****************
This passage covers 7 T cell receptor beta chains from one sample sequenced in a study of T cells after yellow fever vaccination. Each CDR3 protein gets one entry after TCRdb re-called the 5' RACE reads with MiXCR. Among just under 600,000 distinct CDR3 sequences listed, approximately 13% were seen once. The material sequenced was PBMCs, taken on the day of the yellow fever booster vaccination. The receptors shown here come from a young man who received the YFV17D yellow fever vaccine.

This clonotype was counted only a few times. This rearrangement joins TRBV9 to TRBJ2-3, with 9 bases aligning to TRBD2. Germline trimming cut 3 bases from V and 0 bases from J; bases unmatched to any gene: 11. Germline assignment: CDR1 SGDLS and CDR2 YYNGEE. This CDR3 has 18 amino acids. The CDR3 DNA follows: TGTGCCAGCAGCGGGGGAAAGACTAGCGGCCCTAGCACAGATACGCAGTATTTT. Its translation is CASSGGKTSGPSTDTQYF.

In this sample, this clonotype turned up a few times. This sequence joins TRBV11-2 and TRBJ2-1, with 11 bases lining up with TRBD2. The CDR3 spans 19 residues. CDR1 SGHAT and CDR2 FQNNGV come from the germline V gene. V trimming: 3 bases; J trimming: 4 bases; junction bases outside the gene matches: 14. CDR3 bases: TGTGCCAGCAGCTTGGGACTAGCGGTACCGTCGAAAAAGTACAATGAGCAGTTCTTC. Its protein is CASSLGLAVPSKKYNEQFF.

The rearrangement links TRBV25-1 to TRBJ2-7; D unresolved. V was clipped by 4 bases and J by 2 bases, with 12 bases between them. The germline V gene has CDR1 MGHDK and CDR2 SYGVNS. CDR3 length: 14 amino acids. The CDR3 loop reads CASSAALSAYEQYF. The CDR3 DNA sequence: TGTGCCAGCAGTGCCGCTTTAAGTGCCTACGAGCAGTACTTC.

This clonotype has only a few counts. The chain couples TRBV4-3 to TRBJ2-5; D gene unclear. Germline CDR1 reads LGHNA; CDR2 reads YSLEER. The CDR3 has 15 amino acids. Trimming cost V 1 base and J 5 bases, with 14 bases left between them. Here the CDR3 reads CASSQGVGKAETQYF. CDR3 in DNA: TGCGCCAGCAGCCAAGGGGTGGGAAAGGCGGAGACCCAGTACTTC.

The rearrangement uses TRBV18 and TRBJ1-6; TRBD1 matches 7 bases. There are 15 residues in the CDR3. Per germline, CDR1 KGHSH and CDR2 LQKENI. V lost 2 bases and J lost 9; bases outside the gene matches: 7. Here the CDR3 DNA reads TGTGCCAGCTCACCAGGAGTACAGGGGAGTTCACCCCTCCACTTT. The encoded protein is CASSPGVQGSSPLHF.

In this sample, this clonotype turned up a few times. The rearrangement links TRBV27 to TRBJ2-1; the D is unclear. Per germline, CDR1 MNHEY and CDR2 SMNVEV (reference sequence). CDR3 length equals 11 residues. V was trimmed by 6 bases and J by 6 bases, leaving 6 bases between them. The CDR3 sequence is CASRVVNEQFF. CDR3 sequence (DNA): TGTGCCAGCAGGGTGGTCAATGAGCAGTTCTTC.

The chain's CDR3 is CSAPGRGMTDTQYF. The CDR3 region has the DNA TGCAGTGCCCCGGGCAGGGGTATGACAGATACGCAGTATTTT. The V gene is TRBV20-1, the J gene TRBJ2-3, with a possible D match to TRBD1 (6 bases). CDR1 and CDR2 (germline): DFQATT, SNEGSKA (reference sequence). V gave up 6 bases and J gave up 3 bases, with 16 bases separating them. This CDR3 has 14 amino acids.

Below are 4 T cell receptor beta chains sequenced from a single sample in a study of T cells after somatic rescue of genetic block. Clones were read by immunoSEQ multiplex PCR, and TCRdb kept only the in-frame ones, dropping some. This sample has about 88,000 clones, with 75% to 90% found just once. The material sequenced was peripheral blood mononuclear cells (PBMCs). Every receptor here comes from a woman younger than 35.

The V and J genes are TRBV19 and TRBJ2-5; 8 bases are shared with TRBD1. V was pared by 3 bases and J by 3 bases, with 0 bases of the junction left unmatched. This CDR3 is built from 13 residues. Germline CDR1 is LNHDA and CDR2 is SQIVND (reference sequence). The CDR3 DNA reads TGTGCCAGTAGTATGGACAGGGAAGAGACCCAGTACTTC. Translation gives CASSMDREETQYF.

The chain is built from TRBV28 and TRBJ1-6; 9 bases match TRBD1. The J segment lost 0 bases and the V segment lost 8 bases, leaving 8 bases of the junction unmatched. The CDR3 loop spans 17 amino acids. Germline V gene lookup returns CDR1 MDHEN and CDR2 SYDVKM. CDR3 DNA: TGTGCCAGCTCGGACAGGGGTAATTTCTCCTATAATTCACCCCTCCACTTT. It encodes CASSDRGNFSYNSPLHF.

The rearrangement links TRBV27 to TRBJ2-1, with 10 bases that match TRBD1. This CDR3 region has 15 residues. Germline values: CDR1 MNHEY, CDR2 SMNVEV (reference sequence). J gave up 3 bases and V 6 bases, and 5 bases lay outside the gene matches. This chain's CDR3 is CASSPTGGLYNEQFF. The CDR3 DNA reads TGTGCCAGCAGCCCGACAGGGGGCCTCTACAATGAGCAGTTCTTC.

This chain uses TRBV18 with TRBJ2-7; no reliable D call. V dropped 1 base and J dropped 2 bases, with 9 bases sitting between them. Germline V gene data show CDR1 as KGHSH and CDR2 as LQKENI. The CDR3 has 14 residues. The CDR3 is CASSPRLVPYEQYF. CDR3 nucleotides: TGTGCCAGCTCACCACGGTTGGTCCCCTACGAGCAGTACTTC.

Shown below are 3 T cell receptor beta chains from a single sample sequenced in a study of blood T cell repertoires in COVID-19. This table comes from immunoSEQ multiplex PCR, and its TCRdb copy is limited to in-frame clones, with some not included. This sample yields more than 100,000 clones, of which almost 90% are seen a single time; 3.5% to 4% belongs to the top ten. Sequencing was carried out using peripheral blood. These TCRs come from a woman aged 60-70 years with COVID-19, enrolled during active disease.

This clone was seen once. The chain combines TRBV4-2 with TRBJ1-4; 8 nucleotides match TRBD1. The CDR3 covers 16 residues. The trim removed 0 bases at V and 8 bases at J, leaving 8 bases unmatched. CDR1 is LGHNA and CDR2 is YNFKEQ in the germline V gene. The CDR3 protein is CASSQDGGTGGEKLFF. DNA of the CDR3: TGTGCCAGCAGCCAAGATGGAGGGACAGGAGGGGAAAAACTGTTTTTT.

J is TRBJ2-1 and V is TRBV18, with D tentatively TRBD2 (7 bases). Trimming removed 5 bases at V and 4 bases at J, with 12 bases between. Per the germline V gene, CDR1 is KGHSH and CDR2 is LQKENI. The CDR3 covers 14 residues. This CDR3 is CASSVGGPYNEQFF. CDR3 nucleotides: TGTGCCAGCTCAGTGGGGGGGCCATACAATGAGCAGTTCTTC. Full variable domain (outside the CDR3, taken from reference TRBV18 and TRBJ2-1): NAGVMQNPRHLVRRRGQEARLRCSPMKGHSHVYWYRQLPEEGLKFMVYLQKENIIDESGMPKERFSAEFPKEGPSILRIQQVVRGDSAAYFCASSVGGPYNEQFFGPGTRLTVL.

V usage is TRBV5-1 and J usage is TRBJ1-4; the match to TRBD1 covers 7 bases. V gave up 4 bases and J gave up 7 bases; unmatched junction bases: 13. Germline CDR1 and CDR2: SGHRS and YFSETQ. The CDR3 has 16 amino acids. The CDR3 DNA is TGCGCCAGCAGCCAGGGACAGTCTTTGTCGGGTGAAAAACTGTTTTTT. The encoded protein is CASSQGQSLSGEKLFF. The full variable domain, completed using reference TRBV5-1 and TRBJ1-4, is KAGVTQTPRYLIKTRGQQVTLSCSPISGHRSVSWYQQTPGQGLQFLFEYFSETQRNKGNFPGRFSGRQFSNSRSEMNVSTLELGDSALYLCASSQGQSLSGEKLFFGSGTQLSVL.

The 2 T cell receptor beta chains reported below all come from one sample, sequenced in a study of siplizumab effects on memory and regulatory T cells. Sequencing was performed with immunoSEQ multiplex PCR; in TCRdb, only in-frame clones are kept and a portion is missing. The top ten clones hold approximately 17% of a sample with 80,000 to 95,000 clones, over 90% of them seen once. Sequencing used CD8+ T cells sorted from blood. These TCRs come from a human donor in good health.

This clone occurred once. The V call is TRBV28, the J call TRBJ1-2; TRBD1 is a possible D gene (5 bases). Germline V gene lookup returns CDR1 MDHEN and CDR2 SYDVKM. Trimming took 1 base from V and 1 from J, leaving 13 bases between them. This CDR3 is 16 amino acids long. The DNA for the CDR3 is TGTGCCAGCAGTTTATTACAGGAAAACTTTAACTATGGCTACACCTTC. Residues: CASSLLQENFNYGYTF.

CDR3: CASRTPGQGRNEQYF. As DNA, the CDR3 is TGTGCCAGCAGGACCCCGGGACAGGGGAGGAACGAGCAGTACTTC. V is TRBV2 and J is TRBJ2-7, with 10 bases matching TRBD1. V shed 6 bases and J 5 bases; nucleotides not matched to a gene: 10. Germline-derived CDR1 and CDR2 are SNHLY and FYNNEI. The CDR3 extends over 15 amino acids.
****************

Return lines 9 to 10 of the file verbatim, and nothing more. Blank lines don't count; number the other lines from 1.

Below are 4 T cell receptor beta chains sequenced from a single sample in a study of T cells after somatic rescue of genetic block. Clones were read by immunoSEQ multiplex PCR, and TCRdb kept only the in-frame ones, dropping some. This sample has about 88,000 clones, with 75% to 90% found just once. The material sequenced was peripheral blood mononuclear cells (PBMCs). Every receptor here comes from a woman younger than 35.

The V and J genes are TRBV19 and TRBJ2-5; 8 bases are shared with TRBD1. V was pared by 3 bases and J by 3 bases, with 0 bases of the junction left unmatched. This CDR3 is built from 13 residues. Germline CDR1 is LNHDA and CDR2 is SQIVND (reference sequence). The CDR3 DNA reads TGTGCCAGTAGTATGGACAGGGAAGAGACCCAGTACTTC. Translation gives CASSMDREETQYF.